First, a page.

The first step.
When talking about most NFL rookies, the phrase "the first step" is in the context of them taking the first step in making their transition to the NFL. When speaking of first-round draft choice Erasmus James, he is being consistently praised for his quick first step when the ball is snapped.
From observations over minicamp and the first developmental camp, that first step really is a doozy for the quick defensive end.
The praise started during his first weekend of team workouts in April. When head coach Mike Tice was asked about James' first step at minicamp, he ended up with a comparison of high praise.
"Dole (former Vikings Pro Bowl defensive end Chris Doleman) had a step like that. I was looking at a couple of plays right before he came down, and he came around the corner on an audible and it was a pass play, a play-action pass play, but he came around there pretty quick. He looked pretty good," Tice said. "I did a little double-check on the number to make sure it was him. I didn't want to give the wrong guy credit."
Director of Pro Personnel Paul Wiggin, not knowing that Tice had made James-Doleman comparison, made the exact same comparison later in May. James doesn't take those comparisons lightly. In fact, he was hesitant to believe them.
"Are you serious? It is pretty big praise," he told Viking Update. "I just want to be Erasmus James and nobody else – do what I've been doing since I've been playing football."
What he did at Wisconsin was improve on his sack total, from seven sacks in his first two seasons to 11.5 last year. He didn't start playing football until late in high school, so how did he get so good with his sacks and his quick first step?
"Hard work and good coaching," James said. "Coach (John) Palermo at the University of Wisconsin, I've got to thank him for that because he taught me the fundamentals of football before I could actually play my game. I always had the quickness and speed, but with the fundamentals he gave me it's much easier to get around to that ball."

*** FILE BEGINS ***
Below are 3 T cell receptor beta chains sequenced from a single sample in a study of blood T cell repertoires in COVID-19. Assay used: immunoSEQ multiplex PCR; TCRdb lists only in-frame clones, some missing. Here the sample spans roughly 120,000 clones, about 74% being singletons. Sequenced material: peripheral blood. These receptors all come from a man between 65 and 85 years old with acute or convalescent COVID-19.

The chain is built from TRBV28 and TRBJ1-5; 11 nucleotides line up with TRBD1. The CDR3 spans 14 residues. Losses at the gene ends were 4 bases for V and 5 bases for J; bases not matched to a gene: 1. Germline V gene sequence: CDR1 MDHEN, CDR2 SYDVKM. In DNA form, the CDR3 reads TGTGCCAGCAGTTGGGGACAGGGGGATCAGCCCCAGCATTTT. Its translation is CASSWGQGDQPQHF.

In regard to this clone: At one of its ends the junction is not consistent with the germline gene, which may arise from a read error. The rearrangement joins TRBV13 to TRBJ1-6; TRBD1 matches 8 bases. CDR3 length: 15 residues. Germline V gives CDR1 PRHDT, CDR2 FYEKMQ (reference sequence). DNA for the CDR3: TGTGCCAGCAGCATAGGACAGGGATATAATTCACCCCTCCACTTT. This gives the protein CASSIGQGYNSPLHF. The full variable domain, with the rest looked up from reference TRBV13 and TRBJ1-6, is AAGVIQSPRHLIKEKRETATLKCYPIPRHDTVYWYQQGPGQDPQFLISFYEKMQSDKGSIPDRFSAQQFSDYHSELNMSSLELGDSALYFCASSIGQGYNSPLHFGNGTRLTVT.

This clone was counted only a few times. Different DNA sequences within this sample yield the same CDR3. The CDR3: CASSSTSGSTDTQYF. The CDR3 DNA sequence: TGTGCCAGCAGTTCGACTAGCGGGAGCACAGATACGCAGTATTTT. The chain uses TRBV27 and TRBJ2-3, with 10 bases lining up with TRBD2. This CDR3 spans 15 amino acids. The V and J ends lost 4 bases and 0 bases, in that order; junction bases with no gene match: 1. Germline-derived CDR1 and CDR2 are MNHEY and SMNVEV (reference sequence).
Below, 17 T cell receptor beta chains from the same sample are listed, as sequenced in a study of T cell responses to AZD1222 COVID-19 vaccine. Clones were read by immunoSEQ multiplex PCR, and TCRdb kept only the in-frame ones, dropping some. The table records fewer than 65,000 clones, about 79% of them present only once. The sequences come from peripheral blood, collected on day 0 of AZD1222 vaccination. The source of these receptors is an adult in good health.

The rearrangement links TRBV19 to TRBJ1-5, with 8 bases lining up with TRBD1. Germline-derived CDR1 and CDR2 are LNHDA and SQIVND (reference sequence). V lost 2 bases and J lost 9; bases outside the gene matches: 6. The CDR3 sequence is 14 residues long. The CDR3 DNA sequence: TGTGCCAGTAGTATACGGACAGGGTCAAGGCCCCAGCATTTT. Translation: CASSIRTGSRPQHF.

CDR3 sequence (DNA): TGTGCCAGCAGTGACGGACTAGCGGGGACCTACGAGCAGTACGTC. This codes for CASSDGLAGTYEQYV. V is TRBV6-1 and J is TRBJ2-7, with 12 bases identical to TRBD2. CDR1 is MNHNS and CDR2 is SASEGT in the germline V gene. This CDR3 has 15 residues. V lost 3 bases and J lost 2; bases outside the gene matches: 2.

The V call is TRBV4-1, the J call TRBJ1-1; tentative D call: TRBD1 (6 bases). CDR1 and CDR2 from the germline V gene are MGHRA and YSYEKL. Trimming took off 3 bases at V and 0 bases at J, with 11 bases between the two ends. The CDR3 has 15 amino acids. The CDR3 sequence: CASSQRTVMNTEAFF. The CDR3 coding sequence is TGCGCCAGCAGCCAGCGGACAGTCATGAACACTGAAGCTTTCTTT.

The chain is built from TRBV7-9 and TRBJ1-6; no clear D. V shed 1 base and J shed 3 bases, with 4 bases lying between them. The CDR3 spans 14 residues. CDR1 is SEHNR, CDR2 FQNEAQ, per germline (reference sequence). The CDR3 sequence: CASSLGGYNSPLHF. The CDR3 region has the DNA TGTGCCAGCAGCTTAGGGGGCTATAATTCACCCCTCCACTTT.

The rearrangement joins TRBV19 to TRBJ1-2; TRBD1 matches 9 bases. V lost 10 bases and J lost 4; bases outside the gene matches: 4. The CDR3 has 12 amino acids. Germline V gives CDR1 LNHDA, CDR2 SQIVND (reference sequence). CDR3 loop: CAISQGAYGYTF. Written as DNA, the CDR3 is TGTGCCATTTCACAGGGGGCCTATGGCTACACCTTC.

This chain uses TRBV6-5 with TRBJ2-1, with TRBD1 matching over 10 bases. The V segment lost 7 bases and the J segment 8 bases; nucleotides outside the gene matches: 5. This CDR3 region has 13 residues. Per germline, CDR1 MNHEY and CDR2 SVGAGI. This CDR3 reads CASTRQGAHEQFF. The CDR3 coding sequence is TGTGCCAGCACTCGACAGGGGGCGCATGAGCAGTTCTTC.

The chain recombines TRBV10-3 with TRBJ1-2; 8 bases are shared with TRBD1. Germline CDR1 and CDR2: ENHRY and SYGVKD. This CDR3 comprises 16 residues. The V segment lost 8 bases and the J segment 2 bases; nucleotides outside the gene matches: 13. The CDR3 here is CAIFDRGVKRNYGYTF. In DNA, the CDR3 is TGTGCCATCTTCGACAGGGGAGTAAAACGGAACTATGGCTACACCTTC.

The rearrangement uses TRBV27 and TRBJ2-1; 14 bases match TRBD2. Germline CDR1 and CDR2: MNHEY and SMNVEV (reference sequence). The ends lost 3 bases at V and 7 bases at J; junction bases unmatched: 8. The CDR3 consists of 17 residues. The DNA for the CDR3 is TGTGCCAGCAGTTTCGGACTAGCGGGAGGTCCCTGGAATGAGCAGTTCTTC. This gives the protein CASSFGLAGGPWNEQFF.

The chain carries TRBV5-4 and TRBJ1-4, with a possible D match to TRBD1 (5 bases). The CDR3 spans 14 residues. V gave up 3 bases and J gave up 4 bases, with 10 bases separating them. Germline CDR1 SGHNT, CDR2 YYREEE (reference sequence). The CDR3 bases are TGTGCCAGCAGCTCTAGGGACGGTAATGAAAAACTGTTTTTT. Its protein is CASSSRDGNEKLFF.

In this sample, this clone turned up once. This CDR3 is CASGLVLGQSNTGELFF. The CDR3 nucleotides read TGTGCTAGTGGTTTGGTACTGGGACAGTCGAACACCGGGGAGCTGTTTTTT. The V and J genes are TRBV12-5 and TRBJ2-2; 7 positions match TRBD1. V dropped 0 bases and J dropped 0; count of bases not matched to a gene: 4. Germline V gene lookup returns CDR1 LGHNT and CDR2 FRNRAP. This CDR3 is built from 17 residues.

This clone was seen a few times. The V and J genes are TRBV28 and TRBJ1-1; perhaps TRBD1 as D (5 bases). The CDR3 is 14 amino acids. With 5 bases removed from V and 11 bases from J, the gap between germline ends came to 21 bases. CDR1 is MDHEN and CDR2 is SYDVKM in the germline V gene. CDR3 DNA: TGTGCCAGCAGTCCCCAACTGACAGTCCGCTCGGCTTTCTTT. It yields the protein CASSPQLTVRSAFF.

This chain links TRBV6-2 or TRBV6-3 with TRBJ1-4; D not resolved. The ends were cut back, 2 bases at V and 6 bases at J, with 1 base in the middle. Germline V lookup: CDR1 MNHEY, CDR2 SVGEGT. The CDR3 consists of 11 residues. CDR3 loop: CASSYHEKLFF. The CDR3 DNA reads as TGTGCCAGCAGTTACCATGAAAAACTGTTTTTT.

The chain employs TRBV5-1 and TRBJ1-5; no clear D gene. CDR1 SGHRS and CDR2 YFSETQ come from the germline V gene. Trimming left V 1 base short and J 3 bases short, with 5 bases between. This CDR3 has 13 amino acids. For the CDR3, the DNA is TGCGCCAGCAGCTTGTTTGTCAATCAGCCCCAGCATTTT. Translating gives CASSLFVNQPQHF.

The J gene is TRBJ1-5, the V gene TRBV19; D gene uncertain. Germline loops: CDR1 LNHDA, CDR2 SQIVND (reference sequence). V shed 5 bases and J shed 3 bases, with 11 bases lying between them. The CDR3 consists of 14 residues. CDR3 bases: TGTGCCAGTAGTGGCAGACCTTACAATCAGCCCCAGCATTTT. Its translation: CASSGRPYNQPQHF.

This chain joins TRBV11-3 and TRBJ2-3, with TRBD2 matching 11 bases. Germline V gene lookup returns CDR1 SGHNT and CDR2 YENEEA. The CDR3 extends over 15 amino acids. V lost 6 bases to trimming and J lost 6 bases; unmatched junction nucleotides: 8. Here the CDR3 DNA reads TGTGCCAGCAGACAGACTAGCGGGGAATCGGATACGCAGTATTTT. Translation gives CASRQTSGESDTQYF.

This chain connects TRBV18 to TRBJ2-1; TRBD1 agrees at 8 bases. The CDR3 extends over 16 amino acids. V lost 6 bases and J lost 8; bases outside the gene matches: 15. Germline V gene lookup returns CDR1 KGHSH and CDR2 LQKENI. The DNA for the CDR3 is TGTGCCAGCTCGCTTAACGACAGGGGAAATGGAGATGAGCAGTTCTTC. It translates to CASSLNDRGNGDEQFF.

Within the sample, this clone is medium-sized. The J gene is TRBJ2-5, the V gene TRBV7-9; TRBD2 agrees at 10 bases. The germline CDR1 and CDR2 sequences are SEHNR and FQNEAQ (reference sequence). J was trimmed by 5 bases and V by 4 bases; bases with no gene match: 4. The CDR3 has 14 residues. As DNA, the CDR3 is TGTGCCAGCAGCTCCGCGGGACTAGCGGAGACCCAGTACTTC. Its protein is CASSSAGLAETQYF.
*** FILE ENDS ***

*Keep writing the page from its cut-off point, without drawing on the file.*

"The hands, the hat reads, things like that."
James took a medical redshirt in 2003, but he says he is completely recovered from his college injuries.
Despite his impressive quickness, he isn't taking things for granted. He said he expects to fight for his job, but whether he winds up a full-time starter or rotating on the right side of the defensive line with Darrion Scott and Lance Johnstone, James will almost surely see significant playing time if he remains healthy.
After seven days of full-team practices, Tice's evaluation of James didn't change following the latest developmental camp.
"Erasmus James is what we thought he was when we drafted him. I think you guys were able to watch him practicing and see him making a lot of plays out there," Tice said. "He has tremendous speed, tremendous get off the ball. I thought Kenechi (Udeze) had a very good week also. So, front-wise I like our athleticism."
The overall front, with the additions and maturations of Udeze, Pat Williams, Kevin Williams, Scott and James, is getting the attention of NFL and Vikings observers. It's a vast improvement in skills and assets from where the Vikings were three years ago, and James likes what he sees.
"You've got guys (like Kevin) Williams, Pat Williams, (Kenechi) Udeze, (Darrion) Scott, they're young guys. We can all build together and learn together, so it's really nice to come into a defense like that, that I think already established themselves, and with the offseason moves the Vikings have made should be better," James said.
He brought up the tradition of the Purple People Eaters during a post-draft press conference, and James said he heard about their tradition in a predraft walk-through at Winter Park. However, talk of building a new version of the Purple People Eaters isn't a factor among the players. They aren't talking about that amongst themselves, he said.
"The thing is, you don't talk – you be seen and not be heard. We go out there and do our job, and if it happens it happens. We're going to damn sure try to make sure it happens," James said.
First Step Gets People Talking About James
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